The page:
Being one of the smallest South American countries, the Republic
of Uruguay is largely overshadowed on the tourism map by its more
popular and bigger neighbours, Brazil and Argentina. However this
largely flat country of rolling plains, hilly meadows and rivers,
bordered by hundreds of miles of fine sandy Atlantic beaches,
sports some fascinating towns (including its atmospheric capital,
Montevideo), unspoilt seaside resorts, and some of the cheapest and
most delectable steaks you will find anywhere.
From the charming cobbled old town of Colonia del Sacramento (a
UNESCO World Heritage Site) hung with flowering jasmine, to its
cattle ranches populated with daring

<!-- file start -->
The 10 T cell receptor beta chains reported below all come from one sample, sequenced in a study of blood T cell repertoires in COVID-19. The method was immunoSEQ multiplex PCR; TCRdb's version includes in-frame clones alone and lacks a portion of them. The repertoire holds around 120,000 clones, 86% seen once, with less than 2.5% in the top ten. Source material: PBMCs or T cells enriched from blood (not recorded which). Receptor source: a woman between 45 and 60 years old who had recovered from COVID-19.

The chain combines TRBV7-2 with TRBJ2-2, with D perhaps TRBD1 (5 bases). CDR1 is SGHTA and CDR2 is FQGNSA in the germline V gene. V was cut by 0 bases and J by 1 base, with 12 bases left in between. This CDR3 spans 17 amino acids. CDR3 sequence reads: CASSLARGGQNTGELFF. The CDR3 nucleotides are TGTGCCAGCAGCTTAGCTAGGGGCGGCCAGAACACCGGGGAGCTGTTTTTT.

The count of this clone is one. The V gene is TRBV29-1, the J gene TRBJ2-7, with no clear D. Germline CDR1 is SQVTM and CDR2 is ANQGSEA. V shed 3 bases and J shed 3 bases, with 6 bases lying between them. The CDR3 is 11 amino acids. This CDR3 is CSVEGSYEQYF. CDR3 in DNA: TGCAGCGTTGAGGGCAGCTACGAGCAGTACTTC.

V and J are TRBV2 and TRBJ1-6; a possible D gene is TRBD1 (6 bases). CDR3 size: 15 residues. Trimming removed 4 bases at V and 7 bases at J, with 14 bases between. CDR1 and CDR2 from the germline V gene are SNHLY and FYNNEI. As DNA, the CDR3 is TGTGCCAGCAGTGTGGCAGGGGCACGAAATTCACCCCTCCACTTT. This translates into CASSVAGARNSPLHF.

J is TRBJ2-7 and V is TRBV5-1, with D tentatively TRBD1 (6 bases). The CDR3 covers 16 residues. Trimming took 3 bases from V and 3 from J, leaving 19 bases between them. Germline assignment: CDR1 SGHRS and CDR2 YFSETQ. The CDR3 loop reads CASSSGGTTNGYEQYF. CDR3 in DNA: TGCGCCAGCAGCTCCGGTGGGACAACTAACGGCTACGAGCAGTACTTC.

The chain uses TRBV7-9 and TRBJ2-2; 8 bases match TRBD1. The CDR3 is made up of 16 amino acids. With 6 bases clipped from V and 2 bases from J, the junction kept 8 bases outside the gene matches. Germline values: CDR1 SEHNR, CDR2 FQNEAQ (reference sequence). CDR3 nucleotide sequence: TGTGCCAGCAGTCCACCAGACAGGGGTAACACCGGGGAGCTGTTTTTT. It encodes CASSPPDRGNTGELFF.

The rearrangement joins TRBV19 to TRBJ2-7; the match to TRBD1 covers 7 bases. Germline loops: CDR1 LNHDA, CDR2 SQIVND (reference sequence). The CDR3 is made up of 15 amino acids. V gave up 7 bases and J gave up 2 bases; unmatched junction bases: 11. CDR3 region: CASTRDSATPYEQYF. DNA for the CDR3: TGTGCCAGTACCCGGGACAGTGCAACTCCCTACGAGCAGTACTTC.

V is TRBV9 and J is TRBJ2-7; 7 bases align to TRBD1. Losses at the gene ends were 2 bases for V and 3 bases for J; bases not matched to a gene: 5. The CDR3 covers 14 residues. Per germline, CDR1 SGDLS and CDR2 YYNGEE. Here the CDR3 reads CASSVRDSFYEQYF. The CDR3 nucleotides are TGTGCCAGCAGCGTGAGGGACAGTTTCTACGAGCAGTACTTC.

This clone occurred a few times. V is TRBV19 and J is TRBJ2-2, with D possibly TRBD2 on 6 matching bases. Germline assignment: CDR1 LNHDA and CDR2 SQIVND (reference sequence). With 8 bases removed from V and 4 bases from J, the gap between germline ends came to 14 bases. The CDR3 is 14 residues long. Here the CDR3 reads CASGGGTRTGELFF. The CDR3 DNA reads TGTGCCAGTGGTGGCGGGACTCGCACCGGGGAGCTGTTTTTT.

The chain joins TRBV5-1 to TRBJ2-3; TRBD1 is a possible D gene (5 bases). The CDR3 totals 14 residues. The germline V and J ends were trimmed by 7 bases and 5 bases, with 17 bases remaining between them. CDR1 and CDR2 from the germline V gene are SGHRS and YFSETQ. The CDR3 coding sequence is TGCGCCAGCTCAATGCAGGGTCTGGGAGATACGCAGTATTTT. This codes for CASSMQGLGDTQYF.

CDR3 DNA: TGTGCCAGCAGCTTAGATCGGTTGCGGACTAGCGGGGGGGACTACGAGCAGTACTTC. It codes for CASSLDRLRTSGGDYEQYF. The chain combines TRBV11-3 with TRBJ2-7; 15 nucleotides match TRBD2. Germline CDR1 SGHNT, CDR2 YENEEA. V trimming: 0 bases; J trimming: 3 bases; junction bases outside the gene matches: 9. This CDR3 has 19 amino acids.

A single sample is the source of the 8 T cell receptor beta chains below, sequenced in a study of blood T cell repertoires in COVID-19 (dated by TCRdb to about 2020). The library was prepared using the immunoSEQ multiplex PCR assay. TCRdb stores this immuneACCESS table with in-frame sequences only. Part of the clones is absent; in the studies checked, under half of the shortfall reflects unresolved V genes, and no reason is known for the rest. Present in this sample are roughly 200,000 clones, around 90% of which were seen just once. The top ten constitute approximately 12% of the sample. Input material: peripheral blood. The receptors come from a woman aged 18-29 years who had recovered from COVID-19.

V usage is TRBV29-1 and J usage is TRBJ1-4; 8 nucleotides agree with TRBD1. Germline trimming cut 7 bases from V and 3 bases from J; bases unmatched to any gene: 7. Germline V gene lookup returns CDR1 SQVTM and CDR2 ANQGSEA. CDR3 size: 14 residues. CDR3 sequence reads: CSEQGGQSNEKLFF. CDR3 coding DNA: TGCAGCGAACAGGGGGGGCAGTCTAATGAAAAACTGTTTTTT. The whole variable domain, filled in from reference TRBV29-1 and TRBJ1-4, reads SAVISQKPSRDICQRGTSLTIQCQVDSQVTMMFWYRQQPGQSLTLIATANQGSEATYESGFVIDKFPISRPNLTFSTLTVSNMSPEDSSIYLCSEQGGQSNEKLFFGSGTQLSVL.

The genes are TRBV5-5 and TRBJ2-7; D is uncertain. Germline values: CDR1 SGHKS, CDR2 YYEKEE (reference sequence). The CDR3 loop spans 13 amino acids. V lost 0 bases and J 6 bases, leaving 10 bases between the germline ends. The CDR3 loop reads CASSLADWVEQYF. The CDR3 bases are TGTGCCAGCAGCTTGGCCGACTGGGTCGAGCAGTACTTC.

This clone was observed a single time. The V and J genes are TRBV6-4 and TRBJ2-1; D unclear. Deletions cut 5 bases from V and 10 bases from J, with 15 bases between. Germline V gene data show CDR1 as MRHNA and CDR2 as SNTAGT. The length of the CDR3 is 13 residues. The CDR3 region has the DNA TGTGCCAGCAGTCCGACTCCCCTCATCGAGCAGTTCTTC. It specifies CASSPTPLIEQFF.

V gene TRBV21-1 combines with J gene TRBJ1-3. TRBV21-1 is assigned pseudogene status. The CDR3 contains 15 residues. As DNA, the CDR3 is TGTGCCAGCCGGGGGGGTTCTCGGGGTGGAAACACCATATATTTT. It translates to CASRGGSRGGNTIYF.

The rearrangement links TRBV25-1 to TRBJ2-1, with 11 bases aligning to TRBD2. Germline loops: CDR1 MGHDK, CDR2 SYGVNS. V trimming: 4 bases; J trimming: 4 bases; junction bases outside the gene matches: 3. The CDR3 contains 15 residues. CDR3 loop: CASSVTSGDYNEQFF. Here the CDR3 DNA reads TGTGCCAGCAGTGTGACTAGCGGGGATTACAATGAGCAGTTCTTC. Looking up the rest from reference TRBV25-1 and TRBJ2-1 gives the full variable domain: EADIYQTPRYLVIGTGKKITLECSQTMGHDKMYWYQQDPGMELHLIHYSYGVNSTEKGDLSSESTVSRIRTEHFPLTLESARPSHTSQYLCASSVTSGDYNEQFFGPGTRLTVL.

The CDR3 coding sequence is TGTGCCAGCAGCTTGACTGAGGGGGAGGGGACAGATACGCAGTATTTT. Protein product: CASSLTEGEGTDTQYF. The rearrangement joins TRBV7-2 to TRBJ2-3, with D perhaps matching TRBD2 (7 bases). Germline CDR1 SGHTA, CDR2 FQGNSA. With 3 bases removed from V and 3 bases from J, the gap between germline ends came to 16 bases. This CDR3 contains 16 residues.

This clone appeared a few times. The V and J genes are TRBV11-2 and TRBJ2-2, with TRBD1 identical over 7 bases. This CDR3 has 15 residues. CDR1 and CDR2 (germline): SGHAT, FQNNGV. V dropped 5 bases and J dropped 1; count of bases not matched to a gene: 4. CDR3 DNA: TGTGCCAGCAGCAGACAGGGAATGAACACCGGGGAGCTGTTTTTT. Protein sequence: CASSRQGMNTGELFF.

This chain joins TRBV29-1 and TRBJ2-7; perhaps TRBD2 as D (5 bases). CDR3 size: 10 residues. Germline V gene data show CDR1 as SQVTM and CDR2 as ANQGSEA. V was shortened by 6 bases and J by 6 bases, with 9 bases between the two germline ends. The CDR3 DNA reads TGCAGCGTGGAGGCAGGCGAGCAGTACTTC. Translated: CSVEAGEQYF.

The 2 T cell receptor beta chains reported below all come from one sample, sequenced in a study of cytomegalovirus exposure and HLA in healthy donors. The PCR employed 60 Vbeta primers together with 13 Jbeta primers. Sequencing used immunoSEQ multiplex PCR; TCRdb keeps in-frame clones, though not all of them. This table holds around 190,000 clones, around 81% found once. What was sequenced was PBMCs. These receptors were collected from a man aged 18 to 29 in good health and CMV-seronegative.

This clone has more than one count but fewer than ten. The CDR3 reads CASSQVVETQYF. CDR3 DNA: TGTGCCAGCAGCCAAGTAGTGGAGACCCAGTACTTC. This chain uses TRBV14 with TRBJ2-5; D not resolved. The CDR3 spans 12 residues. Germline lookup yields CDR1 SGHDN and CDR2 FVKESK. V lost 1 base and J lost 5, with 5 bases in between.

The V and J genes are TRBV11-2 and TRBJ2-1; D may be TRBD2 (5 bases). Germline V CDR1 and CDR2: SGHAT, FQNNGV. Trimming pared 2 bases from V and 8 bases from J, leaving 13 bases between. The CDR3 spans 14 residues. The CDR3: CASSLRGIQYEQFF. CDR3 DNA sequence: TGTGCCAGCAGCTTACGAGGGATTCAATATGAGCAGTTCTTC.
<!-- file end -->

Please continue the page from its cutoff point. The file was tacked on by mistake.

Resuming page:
(cowboys) and the bright, brash
international beach resort of Punta del Este, Uruguay is a
playground to delight any traveller.
Uruguay was first colonised by Spain during the 16th and 17th
centuries, having been spared the worst of the conquest of the
Americas by the fact that the country had no gold or silver. The
Spanish introduced cattle farming, and beef exports today remain
the mainstay of the Uruguay economy, along with a fast-growing
Politically the country is stable, economically it is fairly
prosperous, and it has one of the lowest crime rates in South
America. Add to this its friendly and welcoming people, and the
wonderful, sultry summer sunshine, and most people will find that
Uruguay is one of the world's most accommodating destinations.